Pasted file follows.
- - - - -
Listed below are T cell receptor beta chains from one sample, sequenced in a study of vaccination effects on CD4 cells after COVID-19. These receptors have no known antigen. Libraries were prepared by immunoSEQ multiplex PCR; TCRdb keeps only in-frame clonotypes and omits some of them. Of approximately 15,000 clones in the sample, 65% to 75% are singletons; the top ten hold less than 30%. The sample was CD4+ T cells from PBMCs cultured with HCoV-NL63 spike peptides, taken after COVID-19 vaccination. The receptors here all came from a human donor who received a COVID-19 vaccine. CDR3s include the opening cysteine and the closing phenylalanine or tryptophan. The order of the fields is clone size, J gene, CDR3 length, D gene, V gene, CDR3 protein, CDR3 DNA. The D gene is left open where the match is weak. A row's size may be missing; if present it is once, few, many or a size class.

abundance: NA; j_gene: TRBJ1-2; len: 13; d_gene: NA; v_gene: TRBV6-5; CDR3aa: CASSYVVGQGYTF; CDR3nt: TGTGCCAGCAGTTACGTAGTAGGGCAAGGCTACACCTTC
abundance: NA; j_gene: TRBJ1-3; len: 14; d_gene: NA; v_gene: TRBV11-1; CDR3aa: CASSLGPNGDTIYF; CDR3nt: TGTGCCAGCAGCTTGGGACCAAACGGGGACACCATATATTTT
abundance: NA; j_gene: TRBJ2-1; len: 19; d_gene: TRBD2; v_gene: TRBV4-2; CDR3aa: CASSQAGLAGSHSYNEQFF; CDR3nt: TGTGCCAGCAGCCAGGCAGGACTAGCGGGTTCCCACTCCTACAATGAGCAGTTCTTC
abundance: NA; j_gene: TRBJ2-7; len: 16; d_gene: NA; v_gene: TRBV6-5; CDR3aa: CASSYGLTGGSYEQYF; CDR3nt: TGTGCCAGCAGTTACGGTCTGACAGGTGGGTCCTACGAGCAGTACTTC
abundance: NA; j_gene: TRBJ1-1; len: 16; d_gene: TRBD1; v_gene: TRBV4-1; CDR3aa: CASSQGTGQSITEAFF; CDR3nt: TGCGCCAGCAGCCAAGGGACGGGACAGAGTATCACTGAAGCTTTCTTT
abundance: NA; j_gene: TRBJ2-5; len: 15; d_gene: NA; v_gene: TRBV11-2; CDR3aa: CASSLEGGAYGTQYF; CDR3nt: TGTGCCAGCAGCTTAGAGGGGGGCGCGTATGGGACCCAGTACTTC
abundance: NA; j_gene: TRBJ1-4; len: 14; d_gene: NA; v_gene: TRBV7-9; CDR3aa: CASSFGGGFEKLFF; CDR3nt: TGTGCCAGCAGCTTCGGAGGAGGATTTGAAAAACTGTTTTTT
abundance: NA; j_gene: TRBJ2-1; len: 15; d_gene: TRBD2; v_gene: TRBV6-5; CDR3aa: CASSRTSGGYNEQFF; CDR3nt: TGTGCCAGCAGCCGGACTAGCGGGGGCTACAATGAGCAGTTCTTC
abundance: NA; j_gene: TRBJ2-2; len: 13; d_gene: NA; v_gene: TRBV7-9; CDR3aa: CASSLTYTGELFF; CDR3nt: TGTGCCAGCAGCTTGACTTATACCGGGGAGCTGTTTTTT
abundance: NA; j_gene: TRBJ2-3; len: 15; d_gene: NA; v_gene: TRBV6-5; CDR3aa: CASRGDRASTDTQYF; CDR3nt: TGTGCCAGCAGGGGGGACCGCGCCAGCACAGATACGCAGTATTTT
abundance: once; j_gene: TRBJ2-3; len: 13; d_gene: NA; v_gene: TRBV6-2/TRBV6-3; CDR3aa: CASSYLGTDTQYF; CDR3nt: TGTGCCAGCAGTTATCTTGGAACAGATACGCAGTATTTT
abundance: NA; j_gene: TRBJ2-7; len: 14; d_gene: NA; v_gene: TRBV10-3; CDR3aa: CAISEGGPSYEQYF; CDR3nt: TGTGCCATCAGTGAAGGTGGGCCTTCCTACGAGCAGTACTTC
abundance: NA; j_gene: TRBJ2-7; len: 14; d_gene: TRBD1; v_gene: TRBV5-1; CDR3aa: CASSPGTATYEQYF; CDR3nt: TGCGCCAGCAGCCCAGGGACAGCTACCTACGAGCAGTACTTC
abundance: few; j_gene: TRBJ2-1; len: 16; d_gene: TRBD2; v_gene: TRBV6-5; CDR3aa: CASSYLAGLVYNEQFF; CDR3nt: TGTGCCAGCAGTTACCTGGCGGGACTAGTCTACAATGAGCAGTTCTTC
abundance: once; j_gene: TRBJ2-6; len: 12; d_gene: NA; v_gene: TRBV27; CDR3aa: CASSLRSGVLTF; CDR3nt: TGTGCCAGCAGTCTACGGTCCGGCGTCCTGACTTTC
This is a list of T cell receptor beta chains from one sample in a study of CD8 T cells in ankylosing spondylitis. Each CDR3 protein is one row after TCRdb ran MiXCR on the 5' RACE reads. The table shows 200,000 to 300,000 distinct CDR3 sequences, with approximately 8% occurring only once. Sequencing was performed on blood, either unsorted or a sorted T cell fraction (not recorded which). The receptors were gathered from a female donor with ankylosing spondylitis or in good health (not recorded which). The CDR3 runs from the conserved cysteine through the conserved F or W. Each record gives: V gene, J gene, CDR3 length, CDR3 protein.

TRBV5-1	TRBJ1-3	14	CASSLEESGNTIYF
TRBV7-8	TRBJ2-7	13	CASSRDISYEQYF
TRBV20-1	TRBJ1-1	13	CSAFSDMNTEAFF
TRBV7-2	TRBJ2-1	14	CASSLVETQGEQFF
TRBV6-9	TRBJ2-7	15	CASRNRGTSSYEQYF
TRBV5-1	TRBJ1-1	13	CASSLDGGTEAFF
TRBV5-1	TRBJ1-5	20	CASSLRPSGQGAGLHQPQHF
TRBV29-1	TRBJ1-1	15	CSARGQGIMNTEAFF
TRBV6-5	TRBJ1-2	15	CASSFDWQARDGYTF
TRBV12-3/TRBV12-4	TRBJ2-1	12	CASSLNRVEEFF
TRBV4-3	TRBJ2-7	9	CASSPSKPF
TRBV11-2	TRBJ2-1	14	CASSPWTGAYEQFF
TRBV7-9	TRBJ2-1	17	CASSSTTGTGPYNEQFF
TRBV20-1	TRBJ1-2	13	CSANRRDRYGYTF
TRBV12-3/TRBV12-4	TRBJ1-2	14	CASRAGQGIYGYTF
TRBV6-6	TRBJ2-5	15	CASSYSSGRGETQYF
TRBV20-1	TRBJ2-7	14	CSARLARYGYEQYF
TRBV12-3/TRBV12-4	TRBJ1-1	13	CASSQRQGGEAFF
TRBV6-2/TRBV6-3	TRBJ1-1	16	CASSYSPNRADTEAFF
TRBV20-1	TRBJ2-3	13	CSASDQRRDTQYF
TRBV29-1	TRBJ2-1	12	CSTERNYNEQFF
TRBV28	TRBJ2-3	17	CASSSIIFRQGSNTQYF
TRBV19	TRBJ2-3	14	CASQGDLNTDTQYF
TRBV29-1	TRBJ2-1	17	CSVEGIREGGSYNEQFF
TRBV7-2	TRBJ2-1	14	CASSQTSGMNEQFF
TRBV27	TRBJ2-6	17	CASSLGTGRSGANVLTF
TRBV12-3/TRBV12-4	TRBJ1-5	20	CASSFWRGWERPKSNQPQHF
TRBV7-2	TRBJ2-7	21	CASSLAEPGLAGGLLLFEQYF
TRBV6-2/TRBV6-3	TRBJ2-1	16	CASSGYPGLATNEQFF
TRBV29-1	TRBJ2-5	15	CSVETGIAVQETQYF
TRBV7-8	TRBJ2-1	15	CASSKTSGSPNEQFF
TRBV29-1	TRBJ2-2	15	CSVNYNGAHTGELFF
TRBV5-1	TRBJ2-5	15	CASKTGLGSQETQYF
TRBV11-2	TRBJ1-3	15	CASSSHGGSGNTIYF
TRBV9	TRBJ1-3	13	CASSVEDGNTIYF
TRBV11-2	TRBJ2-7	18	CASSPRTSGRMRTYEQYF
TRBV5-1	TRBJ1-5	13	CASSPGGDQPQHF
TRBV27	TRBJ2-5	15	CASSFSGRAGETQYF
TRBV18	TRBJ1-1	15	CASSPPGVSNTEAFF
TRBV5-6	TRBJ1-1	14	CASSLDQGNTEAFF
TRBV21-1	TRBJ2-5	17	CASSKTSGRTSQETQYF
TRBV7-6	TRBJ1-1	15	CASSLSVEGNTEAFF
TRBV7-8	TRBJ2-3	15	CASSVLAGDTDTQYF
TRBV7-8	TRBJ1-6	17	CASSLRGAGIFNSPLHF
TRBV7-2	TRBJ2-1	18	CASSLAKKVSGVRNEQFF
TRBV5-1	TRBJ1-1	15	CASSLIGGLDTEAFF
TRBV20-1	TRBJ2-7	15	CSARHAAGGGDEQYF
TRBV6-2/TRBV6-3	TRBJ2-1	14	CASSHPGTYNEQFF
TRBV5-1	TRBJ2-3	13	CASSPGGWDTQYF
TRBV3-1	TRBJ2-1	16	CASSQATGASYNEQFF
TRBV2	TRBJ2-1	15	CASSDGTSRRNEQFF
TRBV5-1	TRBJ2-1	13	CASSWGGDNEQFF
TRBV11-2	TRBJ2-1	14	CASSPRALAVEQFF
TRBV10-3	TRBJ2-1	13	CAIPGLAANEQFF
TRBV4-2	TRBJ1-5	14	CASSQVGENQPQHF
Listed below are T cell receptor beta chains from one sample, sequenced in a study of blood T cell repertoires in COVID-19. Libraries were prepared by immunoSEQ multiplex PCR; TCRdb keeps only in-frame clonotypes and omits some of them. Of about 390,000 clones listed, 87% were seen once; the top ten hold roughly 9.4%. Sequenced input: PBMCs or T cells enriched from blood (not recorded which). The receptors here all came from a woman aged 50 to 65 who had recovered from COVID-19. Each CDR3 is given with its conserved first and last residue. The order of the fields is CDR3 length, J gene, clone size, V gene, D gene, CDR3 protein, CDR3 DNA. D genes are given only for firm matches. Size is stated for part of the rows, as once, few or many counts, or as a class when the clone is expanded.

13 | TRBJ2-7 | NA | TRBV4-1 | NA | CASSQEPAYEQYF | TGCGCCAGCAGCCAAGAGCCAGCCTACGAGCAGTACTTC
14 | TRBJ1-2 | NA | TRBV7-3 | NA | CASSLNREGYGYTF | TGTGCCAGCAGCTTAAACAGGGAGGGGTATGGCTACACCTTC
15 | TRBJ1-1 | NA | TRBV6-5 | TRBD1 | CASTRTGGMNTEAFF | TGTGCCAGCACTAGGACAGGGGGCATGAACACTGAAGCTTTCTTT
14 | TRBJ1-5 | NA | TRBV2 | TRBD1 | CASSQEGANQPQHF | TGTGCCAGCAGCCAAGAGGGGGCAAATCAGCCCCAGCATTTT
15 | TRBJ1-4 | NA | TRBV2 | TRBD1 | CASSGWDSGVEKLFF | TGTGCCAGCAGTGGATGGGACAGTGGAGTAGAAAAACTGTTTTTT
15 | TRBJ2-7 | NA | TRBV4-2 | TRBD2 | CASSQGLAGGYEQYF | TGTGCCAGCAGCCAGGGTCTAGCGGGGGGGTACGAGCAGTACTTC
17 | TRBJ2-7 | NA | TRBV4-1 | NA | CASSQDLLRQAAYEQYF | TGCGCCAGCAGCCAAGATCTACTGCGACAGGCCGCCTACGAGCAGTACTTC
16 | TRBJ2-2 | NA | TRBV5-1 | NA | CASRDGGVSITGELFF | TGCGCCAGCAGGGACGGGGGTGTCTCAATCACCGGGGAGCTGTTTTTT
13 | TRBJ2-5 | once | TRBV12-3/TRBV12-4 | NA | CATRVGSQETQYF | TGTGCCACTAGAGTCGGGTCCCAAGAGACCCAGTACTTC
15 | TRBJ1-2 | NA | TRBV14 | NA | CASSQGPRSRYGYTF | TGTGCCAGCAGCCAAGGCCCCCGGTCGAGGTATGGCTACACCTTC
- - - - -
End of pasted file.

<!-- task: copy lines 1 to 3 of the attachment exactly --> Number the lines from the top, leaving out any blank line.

Listed below are T cell receptor beta chains from one sample, sequenced in a study of vaccination effects on CD4 cells after COVID-19. These receptors have no known antigen. Libraries were prepared by immunoSEQ multiplex PCR; TCRdb keeps only in-frame clonotypes and omits some of them. Of approximately 15,000 clones in the sample, 65% to 75% are singletons; the top ten hold less than 30%. The sample was CD4+ T cells from PBMCs cultured with HCoV-NL63 spike peptides, taken after COVID-19 vaccination. The receptors here all came from a human donor who received a COVID-19 vaccine. CDR3s include the opening cysteine and the closing phenylalanine or tryptophan. The order of the fields is clone size, J gene, CDR3 length, D gene, V gene, CDR3 protein, CDR3 DNA. The D gene is left open where the match is weak. A row's size may be missing; if present it is once, few, many or a size class.

abundance: NA; j_gene: TRBJ1-2; len: 13; d_gene: NA; v_gene: TRBV6-5; CDR3aa: CASSYVVGQGYTF; CDR3nt: TGTGCCAGCAGTTACGTAGTAGGGCAAGGCTACACCTTC
abundance: NA; j_gene: TRBJ1-3; len: 14; d_gene: NA; v_gene: TRBV11-1; CDR3aa: CASSLGPNGDTIYF; CDR3nt: TGTGCCAGCAGCTTGGGACCAAACGGGGACACCATATATTTT